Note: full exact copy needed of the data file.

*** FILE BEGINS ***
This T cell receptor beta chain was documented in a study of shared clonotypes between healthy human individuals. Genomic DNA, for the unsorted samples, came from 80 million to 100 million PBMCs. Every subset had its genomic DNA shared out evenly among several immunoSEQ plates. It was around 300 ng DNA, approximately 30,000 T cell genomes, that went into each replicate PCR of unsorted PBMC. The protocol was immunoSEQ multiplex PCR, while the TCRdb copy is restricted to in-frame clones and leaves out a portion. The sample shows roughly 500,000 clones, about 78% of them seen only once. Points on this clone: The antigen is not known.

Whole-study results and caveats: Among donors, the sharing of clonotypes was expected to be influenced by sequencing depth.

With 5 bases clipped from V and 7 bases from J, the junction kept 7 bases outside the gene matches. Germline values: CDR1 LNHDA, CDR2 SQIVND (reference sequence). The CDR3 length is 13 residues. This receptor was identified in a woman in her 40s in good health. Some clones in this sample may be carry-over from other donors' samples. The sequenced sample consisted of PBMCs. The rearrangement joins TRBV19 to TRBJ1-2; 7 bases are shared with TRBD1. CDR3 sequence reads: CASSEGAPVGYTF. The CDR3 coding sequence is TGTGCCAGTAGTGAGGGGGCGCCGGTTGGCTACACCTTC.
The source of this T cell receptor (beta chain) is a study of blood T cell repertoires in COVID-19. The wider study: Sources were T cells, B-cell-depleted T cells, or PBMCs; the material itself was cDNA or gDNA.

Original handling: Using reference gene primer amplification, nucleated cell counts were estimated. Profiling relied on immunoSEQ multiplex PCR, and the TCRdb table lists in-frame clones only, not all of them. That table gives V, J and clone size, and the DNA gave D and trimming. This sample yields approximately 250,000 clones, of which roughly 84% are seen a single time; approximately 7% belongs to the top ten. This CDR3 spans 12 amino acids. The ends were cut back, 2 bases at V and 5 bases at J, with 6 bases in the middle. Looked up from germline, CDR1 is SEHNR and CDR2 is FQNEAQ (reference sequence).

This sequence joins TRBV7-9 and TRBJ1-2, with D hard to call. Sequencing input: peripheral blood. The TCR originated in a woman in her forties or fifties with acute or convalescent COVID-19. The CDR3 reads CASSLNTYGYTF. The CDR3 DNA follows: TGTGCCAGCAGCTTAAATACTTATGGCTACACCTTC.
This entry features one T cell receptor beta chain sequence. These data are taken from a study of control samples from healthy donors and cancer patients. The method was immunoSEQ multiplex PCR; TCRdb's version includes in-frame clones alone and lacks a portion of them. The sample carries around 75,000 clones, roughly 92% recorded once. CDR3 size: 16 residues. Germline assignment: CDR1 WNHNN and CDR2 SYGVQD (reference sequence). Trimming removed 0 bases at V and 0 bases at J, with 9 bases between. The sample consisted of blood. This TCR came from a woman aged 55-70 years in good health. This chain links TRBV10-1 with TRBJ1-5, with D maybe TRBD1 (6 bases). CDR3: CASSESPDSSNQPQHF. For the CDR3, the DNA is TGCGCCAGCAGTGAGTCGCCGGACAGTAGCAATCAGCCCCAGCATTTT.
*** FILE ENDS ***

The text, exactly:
This T cell receptor beta chain was documented in a study of shared clonotypes between healthy human individuals. Genomic DNA, for the unsorted samples, came from 80 million to 100 million PBMCs. Every subset had its genomic DNA shared out evenly among several immunoSEQ plates. It was around 300 ng DNA, approximately 30,000 T cell genomes, that went into each replicate PCR of unsorted PBMC. The protocol was immunoSEQ multiplex PCR, while the TCRdb copy is restricted to in-frame clones and leaves out a portion. The sample shows roughly 500,000 clones, about 78% of them seen only once. Points on this clone: The antigen is not known.

Whole-study results and caveats: Among donors, the sharing of clonotypes was expected to be influenced by sequencing depth.

With 5 bases clipped from V and 7 bases from J, the junction kept 7 bases outside the gene matches. Germline values: CDR1 LNHDA, CDR2 SQIVND (reference sequence). The CDR3 length is 13 residues. This receptor was identified in a woman in her 40s in good health. Some clones in this sample may be carry-over from other donors' samples. The sequenced sample consisted of PBMCs. The rearrangement joins TRBV19 to TRBJ1-2; 7 bases are shared with TRBD1. CDR3 sequence reads: CASSEGAPVGYTF. The CDR3 coding sequence is TGTGCCAGTAGTGAGGGGGCGCCGGTTGGCTACACCTTC.
The source of this T cell receptor (beta chain) is a study of blood T cell repertoires in COVID-19. The wider study: Sources were T cells, B-cell-depleted T cells, or PBMCs; the material itself was cDNA or gDNA.

Original handling: Using reference gene primer amplification, nucleated cell counts were estimated. Profiling relied on immunoSEQ multiplex PCR, and the TCRdb table lists in-frame clones only, not all of them. That table gives V, J and clone size, and the DNA gave D and trimming. This sample yields approximately 250,000 clones, of which roughly 84% are seen a single time; approximately 7% belongs to the top ten. This CDR3 spans 12 amino acids. The ends were cut back, 2 bases at V and 5 bases at J, with 6 bases in the middle. Looked up from germline, CDR1 is SEHNR and CDR2 is FQNEAQ (reference sequence).

This sequence joins TRBV7-9 and TRBJ1-2, with D hard to call. Sequencing input: peripheral blood. The TCR originated in a woman in her forties or fifties with acute or convalescent COVID-19. The CDR3 reads CASSLNTYGYTF. The CDR3 DNA follows: TGTGCCAGCAGCTTAAATACTTATGGCTACACCTTC.
This entry features one T cell receptor beta chain sequence. These data are taken from a study of control samples from healthy donors and cancer patients. The method was immunoSEQ multiplex PCR; TCRdb's version includes in-frame clones alone and lacks a portion of them. The sample carries around 75,000 clones, roughly 92% recorded once. CDR3 size: 16 residues. Germline assignment: CDR1 WNHNN and CDR2 SYGVQD (reference sequence). Trimming removed 0 bases at V and 0 bases at J, with 9 bases between. The sample consisted of blood. This TCR came from a woman aged 55-70 years in good health. This chain links TRBV10-1 with TRBJ1-5, with D maybe TRBD1 (6 bases). CDR3: CASSESPDSSNQPQHF. For the CDR3, the DNA is TGCGCCAGCAGTGAGTCGCCGGACAGTAGCAATCAGCCCCAGCATTTT.